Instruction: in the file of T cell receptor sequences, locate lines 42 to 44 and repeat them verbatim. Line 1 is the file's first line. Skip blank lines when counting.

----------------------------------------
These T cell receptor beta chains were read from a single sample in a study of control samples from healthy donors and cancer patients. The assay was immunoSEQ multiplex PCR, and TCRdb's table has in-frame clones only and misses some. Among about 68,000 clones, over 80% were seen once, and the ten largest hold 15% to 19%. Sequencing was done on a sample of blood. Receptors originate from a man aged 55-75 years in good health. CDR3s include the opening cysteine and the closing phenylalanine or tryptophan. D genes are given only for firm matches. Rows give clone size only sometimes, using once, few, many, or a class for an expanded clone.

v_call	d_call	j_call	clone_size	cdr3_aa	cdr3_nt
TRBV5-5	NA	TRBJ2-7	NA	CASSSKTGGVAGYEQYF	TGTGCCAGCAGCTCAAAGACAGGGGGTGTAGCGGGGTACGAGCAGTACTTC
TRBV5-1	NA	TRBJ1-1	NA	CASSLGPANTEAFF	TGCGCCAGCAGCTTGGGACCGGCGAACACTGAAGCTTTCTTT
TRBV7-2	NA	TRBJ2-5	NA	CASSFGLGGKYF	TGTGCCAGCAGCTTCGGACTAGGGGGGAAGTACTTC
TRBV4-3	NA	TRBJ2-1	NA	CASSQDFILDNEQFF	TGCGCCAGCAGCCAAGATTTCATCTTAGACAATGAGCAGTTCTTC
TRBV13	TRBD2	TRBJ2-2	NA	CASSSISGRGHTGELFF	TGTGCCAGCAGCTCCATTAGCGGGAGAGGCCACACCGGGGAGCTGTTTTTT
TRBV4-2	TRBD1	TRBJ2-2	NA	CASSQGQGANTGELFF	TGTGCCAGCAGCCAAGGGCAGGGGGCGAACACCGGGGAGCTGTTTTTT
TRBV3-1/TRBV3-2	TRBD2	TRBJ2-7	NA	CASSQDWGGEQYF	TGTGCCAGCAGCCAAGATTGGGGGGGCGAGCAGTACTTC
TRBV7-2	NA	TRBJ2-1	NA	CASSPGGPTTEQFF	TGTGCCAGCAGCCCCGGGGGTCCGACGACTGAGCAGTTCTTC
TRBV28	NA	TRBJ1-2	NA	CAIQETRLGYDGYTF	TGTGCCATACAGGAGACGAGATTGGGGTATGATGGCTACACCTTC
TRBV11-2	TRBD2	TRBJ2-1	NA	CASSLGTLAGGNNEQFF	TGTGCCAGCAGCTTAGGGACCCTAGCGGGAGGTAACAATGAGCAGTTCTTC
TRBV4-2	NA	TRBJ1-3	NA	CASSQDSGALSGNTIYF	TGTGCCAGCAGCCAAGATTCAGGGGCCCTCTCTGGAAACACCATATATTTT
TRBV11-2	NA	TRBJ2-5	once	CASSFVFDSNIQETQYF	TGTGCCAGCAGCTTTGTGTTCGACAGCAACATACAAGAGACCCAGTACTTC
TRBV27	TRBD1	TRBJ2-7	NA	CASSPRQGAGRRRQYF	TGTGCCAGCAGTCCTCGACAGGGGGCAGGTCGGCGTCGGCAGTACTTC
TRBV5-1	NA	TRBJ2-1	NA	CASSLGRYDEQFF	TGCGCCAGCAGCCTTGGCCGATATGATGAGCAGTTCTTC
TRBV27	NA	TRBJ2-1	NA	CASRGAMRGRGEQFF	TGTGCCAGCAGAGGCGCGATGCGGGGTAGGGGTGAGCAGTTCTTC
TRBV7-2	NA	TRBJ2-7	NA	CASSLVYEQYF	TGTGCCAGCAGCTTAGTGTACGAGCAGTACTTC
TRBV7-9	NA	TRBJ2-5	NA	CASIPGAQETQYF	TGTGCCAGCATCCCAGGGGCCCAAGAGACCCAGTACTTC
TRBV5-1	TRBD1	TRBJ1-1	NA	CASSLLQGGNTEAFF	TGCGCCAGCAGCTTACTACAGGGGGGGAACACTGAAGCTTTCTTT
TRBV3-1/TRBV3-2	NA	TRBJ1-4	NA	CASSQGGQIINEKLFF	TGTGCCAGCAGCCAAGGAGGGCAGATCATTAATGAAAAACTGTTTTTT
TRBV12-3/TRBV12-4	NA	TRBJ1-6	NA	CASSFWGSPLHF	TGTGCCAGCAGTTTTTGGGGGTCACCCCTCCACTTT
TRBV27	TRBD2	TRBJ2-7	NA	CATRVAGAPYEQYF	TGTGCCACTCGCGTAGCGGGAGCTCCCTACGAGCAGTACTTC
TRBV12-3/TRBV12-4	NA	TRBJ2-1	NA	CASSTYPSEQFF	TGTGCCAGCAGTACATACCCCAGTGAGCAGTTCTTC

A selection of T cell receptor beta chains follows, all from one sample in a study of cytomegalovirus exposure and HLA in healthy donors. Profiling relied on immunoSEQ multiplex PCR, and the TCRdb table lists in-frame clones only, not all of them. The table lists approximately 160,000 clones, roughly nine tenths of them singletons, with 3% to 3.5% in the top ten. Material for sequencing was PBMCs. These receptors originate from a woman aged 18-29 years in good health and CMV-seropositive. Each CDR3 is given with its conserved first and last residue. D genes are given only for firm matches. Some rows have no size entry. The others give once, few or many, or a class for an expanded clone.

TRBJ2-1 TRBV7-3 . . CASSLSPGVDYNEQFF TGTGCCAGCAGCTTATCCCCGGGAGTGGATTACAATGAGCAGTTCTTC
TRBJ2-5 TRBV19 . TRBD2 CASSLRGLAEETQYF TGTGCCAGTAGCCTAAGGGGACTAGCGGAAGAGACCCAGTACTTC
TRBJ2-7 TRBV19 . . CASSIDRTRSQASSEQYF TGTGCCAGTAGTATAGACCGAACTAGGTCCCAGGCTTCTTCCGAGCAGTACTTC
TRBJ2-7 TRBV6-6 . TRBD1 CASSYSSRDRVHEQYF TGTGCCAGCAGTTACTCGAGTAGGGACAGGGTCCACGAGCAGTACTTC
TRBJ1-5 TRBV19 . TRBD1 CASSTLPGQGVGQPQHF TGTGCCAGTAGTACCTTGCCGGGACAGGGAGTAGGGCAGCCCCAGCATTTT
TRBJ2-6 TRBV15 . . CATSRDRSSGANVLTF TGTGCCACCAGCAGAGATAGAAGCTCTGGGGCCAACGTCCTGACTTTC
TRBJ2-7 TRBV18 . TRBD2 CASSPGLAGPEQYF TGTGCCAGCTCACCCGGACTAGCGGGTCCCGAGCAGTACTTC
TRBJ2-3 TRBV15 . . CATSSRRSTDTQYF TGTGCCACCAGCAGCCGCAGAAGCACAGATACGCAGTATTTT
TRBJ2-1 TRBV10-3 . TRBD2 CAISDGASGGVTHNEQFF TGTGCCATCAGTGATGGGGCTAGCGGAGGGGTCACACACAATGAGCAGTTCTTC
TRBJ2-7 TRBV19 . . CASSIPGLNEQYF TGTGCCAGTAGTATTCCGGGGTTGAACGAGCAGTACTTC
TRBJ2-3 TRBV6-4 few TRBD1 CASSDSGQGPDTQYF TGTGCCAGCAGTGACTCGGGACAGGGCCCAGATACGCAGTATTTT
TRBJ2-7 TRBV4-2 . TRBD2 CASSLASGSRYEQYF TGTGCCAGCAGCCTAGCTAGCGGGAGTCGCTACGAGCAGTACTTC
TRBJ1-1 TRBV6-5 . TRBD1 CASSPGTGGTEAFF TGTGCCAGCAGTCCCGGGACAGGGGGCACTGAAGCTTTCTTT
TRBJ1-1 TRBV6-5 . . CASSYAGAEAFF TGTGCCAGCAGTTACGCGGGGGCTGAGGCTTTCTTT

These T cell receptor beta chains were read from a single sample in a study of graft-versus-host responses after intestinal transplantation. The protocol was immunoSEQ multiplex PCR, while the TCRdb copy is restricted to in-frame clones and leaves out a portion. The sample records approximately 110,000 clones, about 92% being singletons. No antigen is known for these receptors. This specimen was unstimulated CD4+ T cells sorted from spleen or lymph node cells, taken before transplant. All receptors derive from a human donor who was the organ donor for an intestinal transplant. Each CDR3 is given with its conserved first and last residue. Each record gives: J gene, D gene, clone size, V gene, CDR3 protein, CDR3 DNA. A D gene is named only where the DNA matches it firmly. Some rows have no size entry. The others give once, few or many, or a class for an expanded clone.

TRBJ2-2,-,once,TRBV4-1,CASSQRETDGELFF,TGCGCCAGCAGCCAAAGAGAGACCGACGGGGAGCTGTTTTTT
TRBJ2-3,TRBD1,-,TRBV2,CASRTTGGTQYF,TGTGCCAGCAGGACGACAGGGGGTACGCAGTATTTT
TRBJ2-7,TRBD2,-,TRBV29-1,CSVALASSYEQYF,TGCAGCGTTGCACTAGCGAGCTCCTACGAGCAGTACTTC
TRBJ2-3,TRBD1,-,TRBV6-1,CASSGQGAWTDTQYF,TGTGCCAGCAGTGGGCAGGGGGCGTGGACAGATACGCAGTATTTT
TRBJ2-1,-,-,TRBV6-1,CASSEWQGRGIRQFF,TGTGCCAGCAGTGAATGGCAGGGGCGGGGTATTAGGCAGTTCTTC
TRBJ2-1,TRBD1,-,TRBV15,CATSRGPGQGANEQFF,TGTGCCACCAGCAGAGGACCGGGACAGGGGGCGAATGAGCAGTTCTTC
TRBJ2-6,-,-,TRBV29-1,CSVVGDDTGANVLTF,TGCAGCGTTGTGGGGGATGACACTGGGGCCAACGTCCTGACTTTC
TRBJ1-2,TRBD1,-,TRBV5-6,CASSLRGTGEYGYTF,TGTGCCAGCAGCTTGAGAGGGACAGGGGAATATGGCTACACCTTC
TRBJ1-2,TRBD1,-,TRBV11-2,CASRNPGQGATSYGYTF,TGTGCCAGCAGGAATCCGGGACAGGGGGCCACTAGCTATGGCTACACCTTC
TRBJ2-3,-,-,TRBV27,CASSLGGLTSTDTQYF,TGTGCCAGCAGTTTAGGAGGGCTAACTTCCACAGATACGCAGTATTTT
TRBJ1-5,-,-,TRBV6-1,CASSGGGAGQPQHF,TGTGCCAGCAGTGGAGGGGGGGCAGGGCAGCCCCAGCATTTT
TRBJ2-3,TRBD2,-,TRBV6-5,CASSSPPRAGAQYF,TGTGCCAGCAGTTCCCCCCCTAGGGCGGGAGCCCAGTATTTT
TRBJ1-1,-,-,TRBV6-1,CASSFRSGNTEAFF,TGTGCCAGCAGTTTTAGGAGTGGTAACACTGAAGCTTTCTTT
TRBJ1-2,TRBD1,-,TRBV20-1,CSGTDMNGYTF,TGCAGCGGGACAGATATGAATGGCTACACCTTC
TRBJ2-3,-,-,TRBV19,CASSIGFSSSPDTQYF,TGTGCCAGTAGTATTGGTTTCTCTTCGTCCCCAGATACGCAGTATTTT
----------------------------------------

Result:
TRBJ2-3,TRBD1,-,TRBV2,CASRTTGGTQYF,TGTGCCAGCAGGACGACAGGGGGTACGCAGTATTTT
TRBJ2-7,TRBD2,-,TRBV29-1,CSVALASSYEQYF,TGCAGCGTTGCACTAGCGAGCTCCTACGAGCAGTACTTC
TRBJ2-3,TRBD1,-,TRBV6-1,CASSGQGAWTDTQYF,TGTGCCAGCAGTGGGCAGGGGGCGTGGACAGATACGCAGTATTTT